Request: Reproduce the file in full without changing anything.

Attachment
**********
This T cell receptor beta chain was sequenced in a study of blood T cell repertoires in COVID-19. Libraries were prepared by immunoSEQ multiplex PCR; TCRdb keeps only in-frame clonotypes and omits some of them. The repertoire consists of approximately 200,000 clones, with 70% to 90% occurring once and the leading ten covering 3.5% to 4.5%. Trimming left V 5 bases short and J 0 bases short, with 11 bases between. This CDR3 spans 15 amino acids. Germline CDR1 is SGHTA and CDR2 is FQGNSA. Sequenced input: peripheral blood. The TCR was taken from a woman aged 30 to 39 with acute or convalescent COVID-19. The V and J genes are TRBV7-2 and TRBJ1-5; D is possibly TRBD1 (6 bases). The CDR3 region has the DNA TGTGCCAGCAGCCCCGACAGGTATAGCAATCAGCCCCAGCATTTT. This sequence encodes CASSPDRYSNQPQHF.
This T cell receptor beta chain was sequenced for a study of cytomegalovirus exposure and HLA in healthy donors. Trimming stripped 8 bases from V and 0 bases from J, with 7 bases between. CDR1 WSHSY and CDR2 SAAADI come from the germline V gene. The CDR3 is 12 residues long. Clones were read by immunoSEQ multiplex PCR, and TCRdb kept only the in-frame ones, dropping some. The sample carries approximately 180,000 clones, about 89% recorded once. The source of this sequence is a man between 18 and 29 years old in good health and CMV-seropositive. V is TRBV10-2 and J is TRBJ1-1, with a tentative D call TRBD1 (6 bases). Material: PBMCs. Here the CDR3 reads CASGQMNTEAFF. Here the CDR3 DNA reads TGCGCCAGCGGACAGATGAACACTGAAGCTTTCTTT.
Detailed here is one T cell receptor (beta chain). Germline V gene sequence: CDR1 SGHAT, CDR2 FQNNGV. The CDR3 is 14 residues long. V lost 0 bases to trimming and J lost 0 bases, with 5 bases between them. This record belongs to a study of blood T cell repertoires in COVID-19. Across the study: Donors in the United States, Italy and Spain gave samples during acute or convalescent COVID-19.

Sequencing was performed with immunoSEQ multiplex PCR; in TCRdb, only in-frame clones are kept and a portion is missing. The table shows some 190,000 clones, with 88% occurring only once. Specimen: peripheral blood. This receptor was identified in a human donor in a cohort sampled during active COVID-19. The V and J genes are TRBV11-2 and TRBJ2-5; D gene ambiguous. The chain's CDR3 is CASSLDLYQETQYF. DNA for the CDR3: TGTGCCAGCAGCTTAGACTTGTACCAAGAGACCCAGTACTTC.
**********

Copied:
This T cell receptor beta chain was sequenced in a study of blood T cell repertoires in COVID-19. Libraries were prepared by immunoSEQ multiplex PCR; TCRdb keeps only in-frame clonotypes and omits some of them. The repertoire consists of approximately 200,000 clones, with 70% to 90% occurring once and the leading ten covering 3.5% to 4.5%. Trimming left V 5 bases short and J 0 bases short, with 11 bases between. This CDR3 spans 15 amino acids. Germline CDR1 is SGHTA and CDR2 is FQGNSA. Sequenced input: peripheral blood. The TCR was taken from a woman aged 30 to 39 with acute or convalescent COVID-19. The V and J genes are TRBV7-2 and TRBJ1-5; D is possibly TRBD1 (6 bases). The CDR3 region has the DNA TGTGCCAGCAGCCCCGACAGGTATAGCAATCAGCCCCAGCATTTT. This sequence encodes CASSPDRYSNQPQHF.
This T cell receptor beta chain was sequenced for a study of cytomegalovirus exposure and HLA in healthy donors. Trimming stripped 8 bases from V and 0 bases from J, with 7 bases between. CDR1 WSHSY and CDR2 SAAADI come from the germline V gene. The CDR3 is 12 residues long. Clones were read by immunoSEQ multiplex PCR, and TCRdb kept only the in-frame ones, dropping some. The sample carries approximately 180,000 clones, about 89% recorded once. The source of this sequence is a man between 18 and 29 years old in good health and CMV-seropositive. V is TRBV10-2 and J is TRBJ1-1, with a tentative D call TRBD1 (6 bases). Material: PBMCs. Here the CDR3 reads CASGQMNTEAFF. Here the CDR3 DNA reads TGCGCCAGCGGACAGATGAACACTGAAGCTTTCTTT.
Detailed here is one T cell receptor (beta chain). Germline V gene sequence: CDR1 SGHAT, CDR2 FQNNGV. The CDR3 is 14 residues long. V lost 0 bases to trimming and J lost 0 bases, with 5 bases between them. This record belongs to a study of blood T cell repertoires in COVID-19. Across the study: Donors in the United States, Italy and Spain gave samples during acute or convalescent COVID-19.

Sequencing was performed with immunoSEQ multiplex PCR; in TCRdb, only in-frame clones are kept and a portion is missing. The table shows some 190,000 clones, with 88% occurring only once. Specimen: peripheral blood. This receptor was identified in a human donor in a cohort sampled during active COVID-19. The V and J genes are TRBV11-2 and TRBJ2-5; D gene ambiguous. The chain's CDR3 is CASSLDLYQETQYF. DNA for the CDR3: TGTGCCAGCAGCTTAGACTTGTACCAAGAGACCCAGTACTTC.